• http://www.facebook.com/profile.php?id=602314605 Beth Gardner

    Um, YES you CAN put toddlers on a leash. Otherwise they RUN AWAY. As my parents found out when they lost my brother four times, BEFORE THEY PUT HIM ON A LEASH. It’s a safety thing. Don’t be an idiot.

  • http://www.facebook.com/profile.php?id=1306535720 Christine Henderson

    Also…snarling pitbull is a really obnoxious stereotype for one of the best dogs out there. Trust me, I have been snarled at by chihuahuas and Jack Russell terriers WAAAAAAAAY more often than pitbulls – my friend had to go to the hospital and get 10+ stitches on her arm after being attacked by a Jack Russell actually. Hell, I once had to pick up and carry my 70 lb pitbull across my living room once because she was too scared to walk through the 5 kittens that were camped out and staring at her (in an OBVIOUSLY menacing manner…….like kittens do!)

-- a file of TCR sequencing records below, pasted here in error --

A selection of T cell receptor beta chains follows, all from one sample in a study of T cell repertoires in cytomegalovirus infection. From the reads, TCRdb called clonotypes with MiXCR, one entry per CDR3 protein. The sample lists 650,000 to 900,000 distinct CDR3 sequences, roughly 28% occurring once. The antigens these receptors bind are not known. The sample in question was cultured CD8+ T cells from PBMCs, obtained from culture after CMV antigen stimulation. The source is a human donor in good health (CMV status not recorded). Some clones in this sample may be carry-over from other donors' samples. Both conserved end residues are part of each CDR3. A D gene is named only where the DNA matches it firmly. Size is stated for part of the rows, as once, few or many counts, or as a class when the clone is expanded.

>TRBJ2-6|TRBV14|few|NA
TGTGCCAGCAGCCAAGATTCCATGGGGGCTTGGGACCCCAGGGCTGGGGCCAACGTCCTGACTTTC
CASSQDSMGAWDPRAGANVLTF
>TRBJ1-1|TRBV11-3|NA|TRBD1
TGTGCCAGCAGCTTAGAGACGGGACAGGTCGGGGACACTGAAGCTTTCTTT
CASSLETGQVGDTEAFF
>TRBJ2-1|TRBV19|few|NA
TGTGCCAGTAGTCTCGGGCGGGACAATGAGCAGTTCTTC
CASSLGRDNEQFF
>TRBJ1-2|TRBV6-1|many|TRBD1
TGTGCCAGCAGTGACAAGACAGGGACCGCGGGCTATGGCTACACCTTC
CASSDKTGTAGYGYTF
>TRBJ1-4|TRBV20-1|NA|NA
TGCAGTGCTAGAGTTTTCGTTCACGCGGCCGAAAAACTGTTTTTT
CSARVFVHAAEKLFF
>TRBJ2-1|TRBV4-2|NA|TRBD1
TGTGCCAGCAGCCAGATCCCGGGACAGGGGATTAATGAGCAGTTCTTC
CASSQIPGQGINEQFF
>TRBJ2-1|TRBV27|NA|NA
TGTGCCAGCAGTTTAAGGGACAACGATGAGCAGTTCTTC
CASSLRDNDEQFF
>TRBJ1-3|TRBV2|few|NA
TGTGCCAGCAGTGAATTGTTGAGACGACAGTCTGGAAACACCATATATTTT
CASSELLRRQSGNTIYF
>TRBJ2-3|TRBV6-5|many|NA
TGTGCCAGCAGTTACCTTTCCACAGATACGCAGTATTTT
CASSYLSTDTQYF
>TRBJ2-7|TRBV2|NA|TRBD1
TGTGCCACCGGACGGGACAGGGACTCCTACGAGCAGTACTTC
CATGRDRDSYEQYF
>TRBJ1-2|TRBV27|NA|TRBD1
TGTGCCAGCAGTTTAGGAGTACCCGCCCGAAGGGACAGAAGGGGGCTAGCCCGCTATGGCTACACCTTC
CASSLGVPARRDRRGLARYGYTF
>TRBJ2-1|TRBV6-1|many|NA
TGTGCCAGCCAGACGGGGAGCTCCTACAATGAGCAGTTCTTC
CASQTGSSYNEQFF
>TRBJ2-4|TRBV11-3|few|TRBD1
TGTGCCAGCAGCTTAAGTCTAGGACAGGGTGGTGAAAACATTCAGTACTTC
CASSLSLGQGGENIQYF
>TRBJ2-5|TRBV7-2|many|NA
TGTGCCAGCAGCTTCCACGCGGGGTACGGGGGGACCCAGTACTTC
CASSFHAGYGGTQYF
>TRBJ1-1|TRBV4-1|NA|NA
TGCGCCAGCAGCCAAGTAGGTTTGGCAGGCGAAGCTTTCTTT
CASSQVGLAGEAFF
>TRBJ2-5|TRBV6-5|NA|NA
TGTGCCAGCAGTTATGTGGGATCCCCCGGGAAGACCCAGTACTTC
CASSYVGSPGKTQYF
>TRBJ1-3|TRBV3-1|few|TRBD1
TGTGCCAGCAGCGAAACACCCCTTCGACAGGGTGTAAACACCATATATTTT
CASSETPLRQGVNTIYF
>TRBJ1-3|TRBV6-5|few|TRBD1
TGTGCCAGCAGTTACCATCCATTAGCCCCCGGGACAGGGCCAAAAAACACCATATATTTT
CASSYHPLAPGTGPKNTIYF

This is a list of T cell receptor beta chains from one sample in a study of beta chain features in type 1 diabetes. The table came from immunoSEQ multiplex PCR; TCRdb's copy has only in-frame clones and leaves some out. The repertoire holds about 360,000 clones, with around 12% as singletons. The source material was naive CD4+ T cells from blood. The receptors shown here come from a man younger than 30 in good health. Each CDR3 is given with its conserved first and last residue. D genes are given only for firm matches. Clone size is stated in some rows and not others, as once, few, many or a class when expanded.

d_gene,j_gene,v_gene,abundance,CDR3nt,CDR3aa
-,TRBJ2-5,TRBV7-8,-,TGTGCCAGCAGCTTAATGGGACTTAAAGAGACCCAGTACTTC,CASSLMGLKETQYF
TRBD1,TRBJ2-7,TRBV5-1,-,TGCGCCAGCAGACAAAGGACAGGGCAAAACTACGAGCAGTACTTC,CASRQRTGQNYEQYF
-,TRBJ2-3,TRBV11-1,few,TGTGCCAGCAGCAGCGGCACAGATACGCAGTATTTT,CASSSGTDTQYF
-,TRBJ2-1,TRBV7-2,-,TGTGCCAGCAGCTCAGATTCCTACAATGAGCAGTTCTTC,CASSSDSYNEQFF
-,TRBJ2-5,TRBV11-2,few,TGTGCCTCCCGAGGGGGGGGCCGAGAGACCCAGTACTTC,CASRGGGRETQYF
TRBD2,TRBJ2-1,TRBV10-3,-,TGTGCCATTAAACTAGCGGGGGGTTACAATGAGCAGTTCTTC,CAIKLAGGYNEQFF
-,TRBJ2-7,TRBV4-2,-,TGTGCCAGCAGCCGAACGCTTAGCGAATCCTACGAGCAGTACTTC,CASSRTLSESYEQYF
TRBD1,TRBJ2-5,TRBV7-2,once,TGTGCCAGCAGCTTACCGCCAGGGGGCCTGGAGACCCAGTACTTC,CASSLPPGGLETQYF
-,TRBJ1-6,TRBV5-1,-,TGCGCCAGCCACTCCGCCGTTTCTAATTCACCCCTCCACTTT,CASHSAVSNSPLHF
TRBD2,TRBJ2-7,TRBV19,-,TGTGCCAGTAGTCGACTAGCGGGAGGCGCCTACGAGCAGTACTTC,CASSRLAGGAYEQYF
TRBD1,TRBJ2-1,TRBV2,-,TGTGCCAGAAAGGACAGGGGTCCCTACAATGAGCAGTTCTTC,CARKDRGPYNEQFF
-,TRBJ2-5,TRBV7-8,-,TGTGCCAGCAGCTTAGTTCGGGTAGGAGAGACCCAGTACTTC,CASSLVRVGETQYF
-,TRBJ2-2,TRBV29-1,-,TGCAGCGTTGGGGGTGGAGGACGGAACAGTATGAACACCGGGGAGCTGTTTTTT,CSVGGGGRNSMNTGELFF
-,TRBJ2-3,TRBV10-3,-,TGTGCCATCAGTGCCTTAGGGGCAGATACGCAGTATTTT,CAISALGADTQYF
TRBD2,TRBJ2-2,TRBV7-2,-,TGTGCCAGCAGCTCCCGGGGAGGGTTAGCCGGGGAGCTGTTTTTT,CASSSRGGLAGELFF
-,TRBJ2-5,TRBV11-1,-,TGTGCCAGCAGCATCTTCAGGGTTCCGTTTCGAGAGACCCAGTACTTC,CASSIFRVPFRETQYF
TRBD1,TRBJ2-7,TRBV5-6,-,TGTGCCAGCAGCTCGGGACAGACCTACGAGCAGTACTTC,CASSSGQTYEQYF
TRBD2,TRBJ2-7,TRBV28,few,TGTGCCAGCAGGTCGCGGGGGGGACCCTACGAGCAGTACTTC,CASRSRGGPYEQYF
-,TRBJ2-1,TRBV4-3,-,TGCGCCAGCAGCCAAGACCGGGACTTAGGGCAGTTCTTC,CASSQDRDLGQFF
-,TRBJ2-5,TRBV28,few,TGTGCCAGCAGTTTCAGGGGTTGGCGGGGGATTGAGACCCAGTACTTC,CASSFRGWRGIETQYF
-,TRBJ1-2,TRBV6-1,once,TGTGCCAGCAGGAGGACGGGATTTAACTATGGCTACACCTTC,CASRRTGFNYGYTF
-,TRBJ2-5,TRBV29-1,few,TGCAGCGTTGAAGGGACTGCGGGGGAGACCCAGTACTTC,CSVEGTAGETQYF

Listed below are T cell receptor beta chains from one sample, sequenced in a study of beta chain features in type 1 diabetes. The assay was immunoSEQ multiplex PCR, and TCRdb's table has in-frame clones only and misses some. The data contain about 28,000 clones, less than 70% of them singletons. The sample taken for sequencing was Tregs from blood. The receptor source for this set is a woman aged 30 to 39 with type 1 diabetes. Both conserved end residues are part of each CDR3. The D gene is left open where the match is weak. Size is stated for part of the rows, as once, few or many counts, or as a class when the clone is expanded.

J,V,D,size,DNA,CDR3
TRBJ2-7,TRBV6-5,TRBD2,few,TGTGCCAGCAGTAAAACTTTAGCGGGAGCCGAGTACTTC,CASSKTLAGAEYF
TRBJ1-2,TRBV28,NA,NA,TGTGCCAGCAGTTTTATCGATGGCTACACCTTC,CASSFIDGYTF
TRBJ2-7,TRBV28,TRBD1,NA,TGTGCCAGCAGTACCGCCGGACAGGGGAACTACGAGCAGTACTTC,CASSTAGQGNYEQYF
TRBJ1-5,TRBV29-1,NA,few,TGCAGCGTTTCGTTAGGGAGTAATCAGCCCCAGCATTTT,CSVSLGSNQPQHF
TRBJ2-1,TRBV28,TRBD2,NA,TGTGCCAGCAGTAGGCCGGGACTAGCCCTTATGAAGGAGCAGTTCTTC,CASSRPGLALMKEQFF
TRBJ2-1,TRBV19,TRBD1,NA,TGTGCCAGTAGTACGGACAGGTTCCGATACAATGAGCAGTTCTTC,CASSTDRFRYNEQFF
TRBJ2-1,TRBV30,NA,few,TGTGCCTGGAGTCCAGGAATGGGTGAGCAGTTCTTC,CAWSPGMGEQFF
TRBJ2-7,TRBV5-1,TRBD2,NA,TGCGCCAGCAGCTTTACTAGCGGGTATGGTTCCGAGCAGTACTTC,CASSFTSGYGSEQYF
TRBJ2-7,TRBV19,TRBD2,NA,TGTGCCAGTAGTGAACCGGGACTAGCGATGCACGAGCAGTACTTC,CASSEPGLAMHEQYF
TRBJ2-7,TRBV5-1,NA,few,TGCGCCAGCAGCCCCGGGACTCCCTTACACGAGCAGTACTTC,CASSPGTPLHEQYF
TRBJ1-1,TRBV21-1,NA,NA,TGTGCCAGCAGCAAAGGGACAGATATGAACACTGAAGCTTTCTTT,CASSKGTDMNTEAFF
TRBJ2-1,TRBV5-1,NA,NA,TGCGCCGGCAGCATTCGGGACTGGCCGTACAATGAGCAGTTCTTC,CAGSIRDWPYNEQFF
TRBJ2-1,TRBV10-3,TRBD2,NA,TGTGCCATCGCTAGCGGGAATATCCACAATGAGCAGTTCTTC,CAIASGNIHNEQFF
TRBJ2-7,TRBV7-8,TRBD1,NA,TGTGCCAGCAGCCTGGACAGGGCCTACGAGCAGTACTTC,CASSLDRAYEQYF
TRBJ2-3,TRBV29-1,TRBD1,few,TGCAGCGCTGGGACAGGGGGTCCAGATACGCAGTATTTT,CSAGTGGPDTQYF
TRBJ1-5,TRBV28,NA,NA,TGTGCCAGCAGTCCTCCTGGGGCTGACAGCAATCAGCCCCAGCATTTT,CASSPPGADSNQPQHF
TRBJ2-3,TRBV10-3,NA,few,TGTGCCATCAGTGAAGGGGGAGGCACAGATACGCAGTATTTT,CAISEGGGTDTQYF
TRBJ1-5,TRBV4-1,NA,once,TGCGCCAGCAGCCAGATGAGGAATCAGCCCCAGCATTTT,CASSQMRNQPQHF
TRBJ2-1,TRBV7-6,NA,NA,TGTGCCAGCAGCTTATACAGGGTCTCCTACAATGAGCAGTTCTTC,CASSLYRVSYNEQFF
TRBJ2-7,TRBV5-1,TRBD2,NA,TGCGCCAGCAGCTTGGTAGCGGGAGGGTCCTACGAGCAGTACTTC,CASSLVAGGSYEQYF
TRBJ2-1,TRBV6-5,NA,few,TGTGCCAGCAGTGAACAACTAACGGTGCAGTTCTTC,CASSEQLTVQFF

I know you are going for humor here in your hyperbolic statements, but instead you just sound ill informed and judgmental.

    • http://www.facebook.com/profile.php?id=1399664364 April Bock

      I agree, snarling pitbull is a horrible stereotype. Our pitbulls are big babies who jump in laps if there’s a weird noise.

  • http://www.facebook.com/profile.php?id=805455437 Azra K

    I hate to add to the negativity here, but the babies on a leash comment bothered me too. I’ve never had to do it, but for some kids it’s a serious safety issue, and I’m sure the weird looks they get is totally worth not having to go through the terror of losing your child at the amusement park or them tearing away and running into a busy street. People who dont know can always argue that parents should have “better control of their child”, but sometimes you seriously can’t, and other than not leaving home until they turn 18, there really is no safer option.